Educational Equality and Diversified Transitions of Immigrant Youth with/without Special Educational Needs

Thursday, 19 July 2018: 08:50
Oral Presentation
Markku JAHNUKAINEN, University of Helsinki, Finland
Mira KALALAHTI, University of Helsinki, Finland
Anna-Maija NIEMI, University of Helsinki, Finland
Janne VARJO, University of Helsinki, Finland
The national education systems construct various opportunity structures, which include different problematizations, mechanisms and solutions to issues in education policy and governance. One of the key principles of Finnish education is that the same educational opportunities should be available to all people irrespective of their ethnicity, age, gender, wealth, disability or place of residence.

During the last year in comprehensive school, all pupils face the first high stake choice making situation in the Finnish school system when applying for upper secondary education. This transition has proved to be problematic for youth with immigrant backgrounds and/or with special educational needs. They have reported to have difficulties in getting into mainstream education. In comparison with their counterparts, they face a considerably higher risk of either dropping out of education or remaining in various short-term training programs and projects.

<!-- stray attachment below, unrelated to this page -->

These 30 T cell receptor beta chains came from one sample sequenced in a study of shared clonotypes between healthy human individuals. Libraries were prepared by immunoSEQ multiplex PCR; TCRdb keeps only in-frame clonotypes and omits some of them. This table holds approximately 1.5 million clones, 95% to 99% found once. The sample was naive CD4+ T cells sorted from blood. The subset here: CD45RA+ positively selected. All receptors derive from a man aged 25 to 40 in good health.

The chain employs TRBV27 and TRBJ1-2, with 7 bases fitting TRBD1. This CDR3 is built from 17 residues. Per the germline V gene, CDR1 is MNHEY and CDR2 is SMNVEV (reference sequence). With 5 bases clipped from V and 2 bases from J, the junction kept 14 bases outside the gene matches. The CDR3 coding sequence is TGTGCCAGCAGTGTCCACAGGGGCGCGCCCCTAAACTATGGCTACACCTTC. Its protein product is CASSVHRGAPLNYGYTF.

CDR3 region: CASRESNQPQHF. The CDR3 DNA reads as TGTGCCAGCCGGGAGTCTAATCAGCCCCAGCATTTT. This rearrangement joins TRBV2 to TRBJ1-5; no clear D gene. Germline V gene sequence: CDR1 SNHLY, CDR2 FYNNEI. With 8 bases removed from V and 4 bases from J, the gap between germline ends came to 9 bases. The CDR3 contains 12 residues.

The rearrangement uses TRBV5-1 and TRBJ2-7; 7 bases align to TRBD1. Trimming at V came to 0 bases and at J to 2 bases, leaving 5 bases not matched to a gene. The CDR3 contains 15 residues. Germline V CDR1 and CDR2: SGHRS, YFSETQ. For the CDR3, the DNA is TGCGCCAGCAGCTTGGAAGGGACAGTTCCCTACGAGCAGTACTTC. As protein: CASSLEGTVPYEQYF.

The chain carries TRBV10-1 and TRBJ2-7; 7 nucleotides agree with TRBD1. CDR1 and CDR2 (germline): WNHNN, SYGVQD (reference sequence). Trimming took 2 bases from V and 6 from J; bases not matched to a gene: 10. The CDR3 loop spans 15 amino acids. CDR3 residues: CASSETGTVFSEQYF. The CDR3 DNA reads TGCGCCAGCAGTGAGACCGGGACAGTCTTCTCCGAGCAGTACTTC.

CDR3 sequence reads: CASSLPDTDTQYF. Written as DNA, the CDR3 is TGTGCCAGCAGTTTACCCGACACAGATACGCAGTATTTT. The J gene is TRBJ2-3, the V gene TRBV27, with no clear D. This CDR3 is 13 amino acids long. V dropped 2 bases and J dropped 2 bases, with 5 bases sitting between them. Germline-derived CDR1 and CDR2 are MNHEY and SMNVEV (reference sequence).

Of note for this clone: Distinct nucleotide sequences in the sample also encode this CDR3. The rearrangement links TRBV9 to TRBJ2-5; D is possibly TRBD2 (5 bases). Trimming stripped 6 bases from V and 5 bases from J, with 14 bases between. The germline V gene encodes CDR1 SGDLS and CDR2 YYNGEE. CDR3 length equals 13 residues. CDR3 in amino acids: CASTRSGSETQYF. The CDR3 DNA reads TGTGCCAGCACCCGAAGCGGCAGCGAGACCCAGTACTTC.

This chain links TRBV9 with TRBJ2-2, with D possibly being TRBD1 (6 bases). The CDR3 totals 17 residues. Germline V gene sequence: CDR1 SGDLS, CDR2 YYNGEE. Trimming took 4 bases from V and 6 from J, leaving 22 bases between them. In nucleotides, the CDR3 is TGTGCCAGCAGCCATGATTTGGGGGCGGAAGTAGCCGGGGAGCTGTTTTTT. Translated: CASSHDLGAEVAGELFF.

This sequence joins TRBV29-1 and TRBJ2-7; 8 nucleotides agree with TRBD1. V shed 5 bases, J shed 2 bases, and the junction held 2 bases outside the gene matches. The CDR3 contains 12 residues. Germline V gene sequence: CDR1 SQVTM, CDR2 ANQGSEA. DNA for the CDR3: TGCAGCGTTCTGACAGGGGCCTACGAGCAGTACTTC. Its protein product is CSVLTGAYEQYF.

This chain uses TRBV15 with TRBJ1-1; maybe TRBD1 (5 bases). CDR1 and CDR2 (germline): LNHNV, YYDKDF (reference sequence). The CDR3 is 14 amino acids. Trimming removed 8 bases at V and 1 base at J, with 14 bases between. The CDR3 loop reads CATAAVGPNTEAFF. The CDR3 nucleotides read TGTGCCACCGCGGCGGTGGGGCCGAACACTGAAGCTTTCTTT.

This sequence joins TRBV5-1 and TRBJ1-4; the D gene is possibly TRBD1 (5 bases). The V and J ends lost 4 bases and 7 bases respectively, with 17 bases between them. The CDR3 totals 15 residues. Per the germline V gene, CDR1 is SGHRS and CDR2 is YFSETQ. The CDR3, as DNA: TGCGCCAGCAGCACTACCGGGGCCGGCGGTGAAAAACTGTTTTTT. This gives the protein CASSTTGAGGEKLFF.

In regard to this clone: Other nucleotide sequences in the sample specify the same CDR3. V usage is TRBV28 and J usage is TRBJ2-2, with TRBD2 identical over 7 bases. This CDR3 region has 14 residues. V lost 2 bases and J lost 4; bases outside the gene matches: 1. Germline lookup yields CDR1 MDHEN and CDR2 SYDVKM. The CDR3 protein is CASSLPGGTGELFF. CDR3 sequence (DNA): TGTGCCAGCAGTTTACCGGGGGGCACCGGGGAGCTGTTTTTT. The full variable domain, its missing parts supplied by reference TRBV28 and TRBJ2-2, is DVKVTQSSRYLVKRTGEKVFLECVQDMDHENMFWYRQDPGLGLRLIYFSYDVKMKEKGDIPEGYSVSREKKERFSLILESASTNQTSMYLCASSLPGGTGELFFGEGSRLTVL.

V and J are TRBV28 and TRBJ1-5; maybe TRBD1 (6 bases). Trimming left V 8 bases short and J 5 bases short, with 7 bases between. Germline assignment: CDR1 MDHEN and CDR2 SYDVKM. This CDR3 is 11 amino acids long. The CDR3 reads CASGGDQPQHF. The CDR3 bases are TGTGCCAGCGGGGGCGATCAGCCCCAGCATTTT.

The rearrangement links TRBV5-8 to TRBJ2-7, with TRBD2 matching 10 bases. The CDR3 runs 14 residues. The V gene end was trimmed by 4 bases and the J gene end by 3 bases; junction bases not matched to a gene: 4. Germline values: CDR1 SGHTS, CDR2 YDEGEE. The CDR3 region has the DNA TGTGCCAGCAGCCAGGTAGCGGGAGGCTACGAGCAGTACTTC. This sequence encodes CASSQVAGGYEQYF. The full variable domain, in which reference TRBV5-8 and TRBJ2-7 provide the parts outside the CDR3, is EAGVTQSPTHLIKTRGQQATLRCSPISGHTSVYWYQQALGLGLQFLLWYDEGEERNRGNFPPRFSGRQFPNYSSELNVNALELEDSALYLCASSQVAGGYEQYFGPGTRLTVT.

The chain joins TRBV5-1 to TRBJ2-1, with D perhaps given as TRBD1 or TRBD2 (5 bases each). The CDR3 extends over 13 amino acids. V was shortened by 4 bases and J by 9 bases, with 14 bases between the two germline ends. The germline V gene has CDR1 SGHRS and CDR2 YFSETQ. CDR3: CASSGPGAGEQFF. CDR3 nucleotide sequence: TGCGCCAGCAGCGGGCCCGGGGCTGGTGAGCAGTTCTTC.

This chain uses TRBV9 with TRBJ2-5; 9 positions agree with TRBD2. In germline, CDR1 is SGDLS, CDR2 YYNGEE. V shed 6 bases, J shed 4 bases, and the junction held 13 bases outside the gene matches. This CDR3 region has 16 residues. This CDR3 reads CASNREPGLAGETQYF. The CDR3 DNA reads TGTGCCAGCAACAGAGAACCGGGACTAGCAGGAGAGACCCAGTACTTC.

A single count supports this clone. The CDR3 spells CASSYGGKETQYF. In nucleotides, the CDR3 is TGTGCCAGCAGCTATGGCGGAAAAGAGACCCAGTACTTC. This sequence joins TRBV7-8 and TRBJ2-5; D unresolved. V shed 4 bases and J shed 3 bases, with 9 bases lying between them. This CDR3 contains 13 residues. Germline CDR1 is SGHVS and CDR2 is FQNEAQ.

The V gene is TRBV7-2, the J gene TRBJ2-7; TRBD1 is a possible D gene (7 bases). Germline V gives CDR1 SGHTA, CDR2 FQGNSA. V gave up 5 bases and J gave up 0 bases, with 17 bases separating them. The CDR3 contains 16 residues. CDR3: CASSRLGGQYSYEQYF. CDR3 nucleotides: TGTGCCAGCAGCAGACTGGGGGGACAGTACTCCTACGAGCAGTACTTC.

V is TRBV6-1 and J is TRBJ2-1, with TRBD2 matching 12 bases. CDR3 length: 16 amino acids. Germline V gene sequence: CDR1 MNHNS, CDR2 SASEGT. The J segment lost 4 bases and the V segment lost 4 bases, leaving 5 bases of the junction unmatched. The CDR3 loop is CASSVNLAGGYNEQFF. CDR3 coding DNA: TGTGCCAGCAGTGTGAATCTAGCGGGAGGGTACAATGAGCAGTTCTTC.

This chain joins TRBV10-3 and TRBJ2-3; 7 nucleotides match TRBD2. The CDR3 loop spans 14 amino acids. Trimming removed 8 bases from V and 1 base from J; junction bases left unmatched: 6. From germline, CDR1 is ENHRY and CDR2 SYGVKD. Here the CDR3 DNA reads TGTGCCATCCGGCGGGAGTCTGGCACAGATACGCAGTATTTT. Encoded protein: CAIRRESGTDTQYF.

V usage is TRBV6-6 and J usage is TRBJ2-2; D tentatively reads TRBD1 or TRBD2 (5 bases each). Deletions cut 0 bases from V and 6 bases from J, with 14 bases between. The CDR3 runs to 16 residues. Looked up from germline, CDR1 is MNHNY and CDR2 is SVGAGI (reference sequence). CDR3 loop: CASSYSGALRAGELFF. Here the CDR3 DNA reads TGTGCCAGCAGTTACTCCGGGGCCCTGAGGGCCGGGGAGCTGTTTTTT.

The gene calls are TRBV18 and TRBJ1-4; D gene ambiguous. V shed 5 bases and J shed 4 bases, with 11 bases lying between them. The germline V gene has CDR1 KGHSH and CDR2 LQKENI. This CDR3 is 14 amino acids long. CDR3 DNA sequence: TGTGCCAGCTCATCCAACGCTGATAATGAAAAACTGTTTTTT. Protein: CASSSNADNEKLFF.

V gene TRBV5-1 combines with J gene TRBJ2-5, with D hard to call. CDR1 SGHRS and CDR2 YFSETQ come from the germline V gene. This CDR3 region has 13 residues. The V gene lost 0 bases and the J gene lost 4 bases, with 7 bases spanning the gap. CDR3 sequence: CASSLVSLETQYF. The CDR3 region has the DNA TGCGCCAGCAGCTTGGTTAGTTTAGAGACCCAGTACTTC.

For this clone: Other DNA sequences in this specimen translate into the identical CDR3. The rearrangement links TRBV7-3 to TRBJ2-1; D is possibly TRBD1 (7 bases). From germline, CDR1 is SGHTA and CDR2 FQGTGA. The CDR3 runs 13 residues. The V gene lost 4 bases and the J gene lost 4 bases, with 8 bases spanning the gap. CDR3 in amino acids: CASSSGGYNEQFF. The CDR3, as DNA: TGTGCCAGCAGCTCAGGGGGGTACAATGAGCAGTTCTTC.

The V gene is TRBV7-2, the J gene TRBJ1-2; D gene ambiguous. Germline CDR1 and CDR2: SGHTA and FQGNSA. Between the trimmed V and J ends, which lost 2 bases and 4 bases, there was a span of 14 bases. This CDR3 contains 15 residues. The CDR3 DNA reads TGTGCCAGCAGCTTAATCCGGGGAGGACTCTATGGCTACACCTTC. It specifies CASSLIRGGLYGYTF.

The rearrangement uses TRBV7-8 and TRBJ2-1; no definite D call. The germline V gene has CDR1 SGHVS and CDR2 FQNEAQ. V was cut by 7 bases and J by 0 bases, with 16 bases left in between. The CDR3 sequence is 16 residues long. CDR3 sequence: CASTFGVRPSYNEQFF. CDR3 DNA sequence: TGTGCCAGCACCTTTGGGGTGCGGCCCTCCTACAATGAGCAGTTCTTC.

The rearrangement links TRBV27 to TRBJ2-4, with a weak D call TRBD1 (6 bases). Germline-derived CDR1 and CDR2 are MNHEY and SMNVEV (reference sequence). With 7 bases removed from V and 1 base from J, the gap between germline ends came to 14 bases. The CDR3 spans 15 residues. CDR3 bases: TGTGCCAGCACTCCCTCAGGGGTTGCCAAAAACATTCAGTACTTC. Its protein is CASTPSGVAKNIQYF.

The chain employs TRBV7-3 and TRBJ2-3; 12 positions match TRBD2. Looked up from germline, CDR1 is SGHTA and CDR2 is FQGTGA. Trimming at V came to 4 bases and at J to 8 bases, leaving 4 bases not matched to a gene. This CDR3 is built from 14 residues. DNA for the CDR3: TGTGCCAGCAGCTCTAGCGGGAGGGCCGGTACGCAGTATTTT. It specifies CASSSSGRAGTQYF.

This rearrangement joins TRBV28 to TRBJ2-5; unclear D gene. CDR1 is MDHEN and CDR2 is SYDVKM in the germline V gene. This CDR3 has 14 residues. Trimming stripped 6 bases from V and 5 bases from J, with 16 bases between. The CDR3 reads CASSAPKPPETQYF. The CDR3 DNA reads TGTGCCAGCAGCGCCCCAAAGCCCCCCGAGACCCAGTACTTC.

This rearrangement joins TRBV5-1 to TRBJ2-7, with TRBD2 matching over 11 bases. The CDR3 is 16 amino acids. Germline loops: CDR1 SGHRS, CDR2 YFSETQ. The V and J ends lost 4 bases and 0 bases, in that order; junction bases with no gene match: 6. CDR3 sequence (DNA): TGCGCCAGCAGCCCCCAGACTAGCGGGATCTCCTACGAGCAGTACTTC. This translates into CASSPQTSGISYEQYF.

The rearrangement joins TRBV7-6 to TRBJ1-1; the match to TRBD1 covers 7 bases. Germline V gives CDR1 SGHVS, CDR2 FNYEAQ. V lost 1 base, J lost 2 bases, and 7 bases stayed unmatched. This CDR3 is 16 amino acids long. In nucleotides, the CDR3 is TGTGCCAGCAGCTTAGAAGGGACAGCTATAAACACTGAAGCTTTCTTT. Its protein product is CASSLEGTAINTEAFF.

In this study, we analyze with the discursive approach the ways in which local education authorities (teachers, study counselors, principals, n = 29) governing educational transitions consider the structural possibilities and obstacles that frame the educational transitions of young people with immigrant backgrounds and/or with special educational needs. The overall aim of this contribution is to combine the categorical interpretations of minority groups (immigrant backgrounds or special educational needs) with an understanding about institutional opportunity structures.

The solutions and practices targeted for these young people problematized as ‘special groups’ seem to be uniform and simple, offering often ‘second chance’ options for access to ‘regular’ and settled options. Those young people, who are not willing or able to set into these categories, have to face various multi-professional negotiations where the solutions for further studies are made. The presettled opportunity structure is a challenge to the overall emphasis of equal educational opportunities.